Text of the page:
Home https://server7.kproxy.com/servlet/redirect.srv/sruj/smyrwpoii/p2/ Business https://server7.kproxy.com/servlet/redirect.srv/sruj/smyrwpoii/p2/ Many airlines already offer flights to nowhere

Many airlines already offer flights to nowhere

plane in the water: Qantas Airbus 380 over the port of Sydney

© Qantas Airways
Qantas Airbus 380 over the port of Sydney

Ten minutes.

It took so long for a Qantas Airways flight to sell out.

A flight that takes off in Sydney flies for seven hours and returns to Sydney.

Welcome to the new world of flying to nowhere.

With the coronavirus pandemic still growing and travel restrictions in place, several airlines are serving those who are still trying to board a plane by flying to nowhere. Qantas, Taiwan̵

7;s EVA, Singapore Airlines and Japan’s ANA have either flights to nowhere or are coming.

For Qantas, the flight that left Sydney was “perhaps the fastest-selling flight in Qantas history,” Alan Joyce, the airline’s chief executive, said in a statement. “People are obviously missing out on travel and flying experience. If the demand is there, we will definitely consider doing more of these scenic flights while we all wait for the borders to open. “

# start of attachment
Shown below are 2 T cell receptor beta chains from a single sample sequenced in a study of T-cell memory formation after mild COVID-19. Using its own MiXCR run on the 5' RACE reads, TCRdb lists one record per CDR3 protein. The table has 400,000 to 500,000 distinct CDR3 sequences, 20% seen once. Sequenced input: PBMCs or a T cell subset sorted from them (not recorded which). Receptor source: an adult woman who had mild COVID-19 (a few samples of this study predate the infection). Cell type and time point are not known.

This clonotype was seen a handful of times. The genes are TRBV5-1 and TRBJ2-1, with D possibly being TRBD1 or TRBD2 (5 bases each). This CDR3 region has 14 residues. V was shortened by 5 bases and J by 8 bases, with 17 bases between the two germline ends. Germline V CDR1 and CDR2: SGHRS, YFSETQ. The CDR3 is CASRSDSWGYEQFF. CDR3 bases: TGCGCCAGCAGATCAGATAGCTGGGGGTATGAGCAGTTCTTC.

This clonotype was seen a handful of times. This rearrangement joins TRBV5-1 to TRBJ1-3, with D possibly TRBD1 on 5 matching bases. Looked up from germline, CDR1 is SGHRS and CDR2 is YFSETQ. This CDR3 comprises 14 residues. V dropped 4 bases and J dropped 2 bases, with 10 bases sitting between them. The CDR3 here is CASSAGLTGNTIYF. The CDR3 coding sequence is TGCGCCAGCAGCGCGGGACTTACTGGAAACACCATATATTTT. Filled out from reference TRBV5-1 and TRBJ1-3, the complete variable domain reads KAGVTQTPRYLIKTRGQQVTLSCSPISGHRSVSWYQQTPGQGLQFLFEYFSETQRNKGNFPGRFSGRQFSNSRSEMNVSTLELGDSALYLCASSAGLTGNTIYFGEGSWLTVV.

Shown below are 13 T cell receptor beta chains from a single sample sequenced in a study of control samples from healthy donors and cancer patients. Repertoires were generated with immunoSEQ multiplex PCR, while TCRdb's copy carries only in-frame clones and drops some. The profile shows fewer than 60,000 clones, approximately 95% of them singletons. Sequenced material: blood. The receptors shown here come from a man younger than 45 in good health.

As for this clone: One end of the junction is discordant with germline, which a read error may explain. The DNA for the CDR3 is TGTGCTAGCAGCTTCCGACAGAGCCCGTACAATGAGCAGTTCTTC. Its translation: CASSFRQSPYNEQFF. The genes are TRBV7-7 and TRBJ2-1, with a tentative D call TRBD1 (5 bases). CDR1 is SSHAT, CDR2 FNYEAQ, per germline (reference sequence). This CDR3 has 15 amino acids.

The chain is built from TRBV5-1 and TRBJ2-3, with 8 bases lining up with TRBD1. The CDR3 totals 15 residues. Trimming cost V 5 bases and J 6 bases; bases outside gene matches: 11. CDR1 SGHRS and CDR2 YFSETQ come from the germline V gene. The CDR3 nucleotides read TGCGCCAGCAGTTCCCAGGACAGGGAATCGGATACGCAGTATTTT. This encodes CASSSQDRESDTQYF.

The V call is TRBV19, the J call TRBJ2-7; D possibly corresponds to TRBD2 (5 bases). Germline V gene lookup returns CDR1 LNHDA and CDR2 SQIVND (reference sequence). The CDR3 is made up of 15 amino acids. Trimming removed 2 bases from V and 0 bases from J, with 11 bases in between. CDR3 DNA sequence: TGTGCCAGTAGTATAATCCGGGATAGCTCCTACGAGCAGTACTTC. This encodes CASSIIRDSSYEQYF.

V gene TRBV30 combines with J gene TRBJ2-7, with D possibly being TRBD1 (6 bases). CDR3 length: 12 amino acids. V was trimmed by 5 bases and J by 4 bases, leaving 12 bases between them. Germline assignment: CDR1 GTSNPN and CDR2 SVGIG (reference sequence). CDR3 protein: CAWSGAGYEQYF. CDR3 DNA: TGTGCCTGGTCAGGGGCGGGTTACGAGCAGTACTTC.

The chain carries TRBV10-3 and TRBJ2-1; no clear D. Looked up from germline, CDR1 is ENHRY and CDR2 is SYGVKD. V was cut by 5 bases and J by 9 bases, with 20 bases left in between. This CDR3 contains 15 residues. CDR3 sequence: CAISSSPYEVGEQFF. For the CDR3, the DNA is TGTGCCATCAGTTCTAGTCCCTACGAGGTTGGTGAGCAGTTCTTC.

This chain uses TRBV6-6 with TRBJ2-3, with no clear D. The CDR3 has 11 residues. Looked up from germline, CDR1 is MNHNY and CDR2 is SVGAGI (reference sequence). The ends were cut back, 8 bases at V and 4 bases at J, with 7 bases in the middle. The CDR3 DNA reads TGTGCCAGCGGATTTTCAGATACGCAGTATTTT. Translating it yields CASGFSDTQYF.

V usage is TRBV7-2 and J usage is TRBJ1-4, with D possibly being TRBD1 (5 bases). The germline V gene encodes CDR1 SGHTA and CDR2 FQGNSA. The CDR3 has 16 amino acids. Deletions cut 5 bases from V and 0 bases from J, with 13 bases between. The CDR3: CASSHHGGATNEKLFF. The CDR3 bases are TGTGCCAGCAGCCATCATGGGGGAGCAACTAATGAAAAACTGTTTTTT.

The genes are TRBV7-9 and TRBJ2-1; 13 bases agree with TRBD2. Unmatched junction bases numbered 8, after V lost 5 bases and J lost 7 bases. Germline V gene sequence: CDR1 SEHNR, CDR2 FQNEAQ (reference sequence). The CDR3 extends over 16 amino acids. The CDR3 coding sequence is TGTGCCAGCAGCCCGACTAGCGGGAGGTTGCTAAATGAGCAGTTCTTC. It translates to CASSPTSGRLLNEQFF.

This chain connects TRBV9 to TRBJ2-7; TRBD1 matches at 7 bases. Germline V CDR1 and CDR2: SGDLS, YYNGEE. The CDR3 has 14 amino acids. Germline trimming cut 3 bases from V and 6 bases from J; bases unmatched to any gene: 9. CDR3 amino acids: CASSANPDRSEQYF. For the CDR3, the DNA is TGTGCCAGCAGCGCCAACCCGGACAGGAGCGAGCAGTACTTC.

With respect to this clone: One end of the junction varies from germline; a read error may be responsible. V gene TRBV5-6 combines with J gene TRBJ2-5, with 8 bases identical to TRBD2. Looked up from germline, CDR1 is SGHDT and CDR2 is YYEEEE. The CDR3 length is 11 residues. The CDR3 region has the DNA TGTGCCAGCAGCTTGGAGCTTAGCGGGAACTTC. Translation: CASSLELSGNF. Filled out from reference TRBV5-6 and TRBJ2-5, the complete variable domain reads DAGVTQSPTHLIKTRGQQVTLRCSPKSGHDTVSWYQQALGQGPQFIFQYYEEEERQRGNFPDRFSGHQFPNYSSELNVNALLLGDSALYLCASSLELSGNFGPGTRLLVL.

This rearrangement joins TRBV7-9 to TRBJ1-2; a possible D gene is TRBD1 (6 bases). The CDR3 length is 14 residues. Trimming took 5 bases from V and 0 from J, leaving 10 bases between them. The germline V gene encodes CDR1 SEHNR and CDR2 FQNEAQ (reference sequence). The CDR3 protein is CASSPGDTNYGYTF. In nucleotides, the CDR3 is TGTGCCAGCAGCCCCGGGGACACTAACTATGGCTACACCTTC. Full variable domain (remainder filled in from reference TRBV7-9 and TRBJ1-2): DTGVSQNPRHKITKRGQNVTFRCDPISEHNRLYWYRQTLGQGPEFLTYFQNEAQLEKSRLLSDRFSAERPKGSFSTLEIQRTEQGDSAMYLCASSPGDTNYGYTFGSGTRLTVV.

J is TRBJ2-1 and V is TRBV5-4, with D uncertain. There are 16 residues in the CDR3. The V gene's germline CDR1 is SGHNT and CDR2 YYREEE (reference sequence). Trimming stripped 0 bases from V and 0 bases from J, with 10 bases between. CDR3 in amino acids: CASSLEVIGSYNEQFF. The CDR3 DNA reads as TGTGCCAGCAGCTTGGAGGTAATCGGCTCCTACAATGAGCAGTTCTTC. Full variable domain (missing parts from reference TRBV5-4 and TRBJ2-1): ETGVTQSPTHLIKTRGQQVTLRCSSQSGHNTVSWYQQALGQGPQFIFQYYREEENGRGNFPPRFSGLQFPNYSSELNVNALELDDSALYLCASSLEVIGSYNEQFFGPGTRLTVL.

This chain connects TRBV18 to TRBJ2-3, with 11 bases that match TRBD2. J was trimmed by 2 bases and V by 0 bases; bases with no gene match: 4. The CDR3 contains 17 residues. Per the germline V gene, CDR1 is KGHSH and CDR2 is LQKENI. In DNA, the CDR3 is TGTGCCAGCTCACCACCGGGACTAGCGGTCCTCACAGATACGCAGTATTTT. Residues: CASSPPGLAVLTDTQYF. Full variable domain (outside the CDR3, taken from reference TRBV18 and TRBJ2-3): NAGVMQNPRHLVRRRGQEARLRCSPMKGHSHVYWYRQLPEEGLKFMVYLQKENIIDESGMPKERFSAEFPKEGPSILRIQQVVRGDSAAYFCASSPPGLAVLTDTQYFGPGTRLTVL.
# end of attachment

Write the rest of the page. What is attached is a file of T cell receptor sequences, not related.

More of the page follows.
According to CNN, the seven-hour scenic flight will fulfill a giant cycle in Queensland and the Gold Coast, New South Wales and the remote hearts of the country. Flyers should be able to spot famous Australian attractions, including Sydney Harbor and the Great Barrier Reef. The plane will fly low over certain landmarks, including Uluru and Bondi Beach.

Special entertainment on board is also promised, including a surprising celebrity host.

The Boeing 787 Dreamliner used is usually reserved for intercontinental travel across continents, and CNN notes that the aircraft is known for its large windows, making it ideal for sightseeing of 30,000 feet.

USA Today reported that Americans who want the same experience can do it – something like that. A California business offers its own nostalgic flights to nowhere, called “The Pan Am Experience,” which takes passengers on simulated flights in the shell of the former 747, which is now used for movie sets.

Video: Asian tourists travel to “nowhere” (Reuters)

Asian travelers loot “flights to nowhere”



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